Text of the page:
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Effective Now: Increased Prohibitions on Unauthorized Possession of Personal Identification Information

Technology   |   Intellectual Property   |   December 1, 2013
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Under a new Florida law, a person’s use or possession of personal identification information (PII) of five or more individuals gives rise to an inference that the action was intentionally performed knowingly and without authorization, unless the person can provide a satisfactory explanation for the conduct. On October 1, 2013, Florida Statute Section 817.5685, made it a crime to intentionally or knowingly possess, without authorization, the PII of another person in any form (including hard copy or electronic). Prior to this statute, Florida already had a law on the books criminalizing the fraudulent use, or possession with intent to fraudulently use PII concerning an individual without authorization or that individual’s consent, and that law remains effective.

The statute defines PII to include medical records, financial information (including bank account numbers, credit or debit card numbers), and government identification information (including Social Security numbers, driver license numbers, government-issued identification numbers, alien registration numbers, passport numbers, employer or tax identification numbers, and Medicaid or food assistance account numbers).

The statute exempts the following:

(1) "the parent or legal guardian of a child and who possesses the personal identification information of that child";

(2) a guardian of another person for the possession of PII of that other person, if the guardian is authorized to possess the PII and make decisions regarding that PII;

(3) a government agency employee who possesses the PII of another person in the ordinary course of business;

(4) a person engaged in a lawful business and possesses PII of another person in the ordinary course of business; and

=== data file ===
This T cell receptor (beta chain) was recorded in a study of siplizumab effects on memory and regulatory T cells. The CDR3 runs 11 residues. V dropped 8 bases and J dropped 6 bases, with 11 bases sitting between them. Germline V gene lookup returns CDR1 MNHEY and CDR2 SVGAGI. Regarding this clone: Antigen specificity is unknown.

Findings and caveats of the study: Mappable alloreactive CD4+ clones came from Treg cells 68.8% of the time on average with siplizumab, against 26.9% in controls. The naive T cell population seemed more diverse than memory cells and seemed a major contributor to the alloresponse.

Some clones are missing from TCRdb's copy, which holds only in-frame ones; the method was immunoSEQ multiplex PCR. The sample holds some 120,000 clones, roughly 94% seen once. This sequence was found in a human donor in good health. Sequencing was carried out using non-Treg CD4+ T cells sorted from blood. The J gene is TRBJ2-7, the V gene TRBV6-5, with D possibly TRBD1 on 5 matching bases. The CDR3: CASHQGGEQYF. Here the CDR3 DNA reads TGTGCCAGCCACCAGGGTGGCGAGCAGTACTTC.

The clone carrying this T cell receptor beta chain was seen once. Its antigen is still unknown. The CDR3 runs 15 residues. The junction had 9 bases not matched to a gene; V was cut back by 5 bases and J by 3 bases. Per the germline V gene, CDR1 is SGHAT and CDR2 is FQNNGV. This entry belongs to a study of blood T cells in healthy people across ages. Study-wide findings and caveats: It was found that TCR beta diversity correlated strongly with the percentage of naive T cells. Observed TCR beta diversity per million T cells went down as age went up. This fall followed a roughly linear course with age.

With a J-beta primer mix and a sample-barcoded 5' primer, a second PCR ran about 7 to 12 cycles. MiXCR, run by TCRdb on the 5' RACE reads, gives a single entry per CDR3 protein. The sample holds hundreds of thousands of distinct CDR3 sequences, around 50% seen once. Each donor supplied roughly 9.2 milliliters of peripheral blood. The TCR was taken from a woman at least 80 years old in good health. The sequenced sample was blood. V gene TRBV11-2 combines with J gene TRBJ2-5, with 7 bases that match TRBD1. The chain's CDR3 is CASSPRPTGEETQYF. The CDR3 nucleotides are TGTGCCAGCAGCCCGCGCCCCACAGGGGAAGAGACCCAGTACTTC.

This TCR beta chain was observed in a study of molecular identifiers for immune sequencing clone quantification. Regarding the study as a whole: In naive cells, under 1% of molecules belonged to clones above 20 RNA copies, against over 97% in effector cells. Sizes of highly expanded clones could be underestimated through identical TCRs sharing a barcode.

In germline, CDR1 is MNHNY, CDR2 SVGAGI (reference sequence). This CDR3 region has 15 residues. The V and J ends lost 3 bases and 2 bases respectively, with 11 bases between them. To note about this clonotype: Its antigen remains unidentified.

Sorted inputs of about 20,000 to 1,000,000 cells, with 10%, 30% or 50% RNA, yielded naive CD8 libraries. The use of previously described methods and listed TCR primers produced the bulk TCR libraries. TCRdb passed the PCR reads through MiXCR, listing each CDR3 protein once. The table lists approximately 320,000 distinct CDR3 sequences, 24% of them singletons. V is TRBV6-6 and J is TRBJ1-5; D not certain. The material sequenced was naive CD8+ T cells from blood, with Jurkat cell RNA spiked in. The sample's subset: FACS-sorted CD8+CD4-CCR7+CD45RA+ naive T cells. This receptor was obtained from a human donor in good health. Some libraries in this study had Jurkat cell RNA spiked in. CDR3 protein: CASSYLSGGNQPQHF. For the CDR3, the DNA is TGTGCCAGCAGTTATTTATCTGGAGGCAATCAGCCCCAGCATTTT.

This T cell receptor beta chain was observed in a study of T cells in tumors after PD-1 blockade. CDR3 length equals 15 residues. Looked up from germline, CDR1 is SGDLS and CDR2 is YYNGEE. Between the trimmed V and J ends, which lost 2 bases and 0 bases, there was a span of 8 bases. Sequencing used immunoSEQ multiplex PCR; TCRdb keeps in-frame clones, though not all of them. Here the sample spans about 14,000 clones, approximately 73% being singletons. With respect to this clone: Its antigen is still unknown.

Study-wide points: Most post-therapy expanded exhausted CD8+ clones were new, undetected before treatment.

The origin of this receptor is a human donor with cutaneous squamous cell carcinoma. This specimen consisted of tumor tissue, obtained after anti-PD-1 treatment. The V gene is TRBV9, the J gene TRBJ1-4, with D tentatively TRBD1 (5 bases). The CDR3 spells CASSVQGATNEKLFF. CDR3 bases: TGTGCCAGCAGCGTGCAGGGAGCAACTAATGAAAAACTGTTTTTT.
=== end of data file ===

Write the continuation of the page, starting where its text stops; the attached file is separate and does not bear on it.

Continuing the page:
(5) a person who finds government-issued documentation containing PII "of another person and who takes reasonably prompt action to return that" document to "its owner, to the governmental agency that issued the card or document, or to a law enforcement agency."

In the early stages of this statute’s effectiveness, it is unclear whether the possession of legally-acquired PII for a temporal period longer than needed by a financial services institution would be considered "the ordinary course of business" or a violation of the new statute.

However, the statute creates two affirmative defenses to alleged violations of the statute for cases where the person possessing the PII of another person (1) "did so under the reasonable belief that such possession was authorized by law or by the consent of the other person," or (2) obtained the PII from a public record, or other "forum or resource that is open or available to the general public."

Violations of the statute are punishable as a first degree misdemeanor, in the case of a person possessing PII of four people or less, and as a third degree felony, in the case of a person possessing the PII of five or more people.


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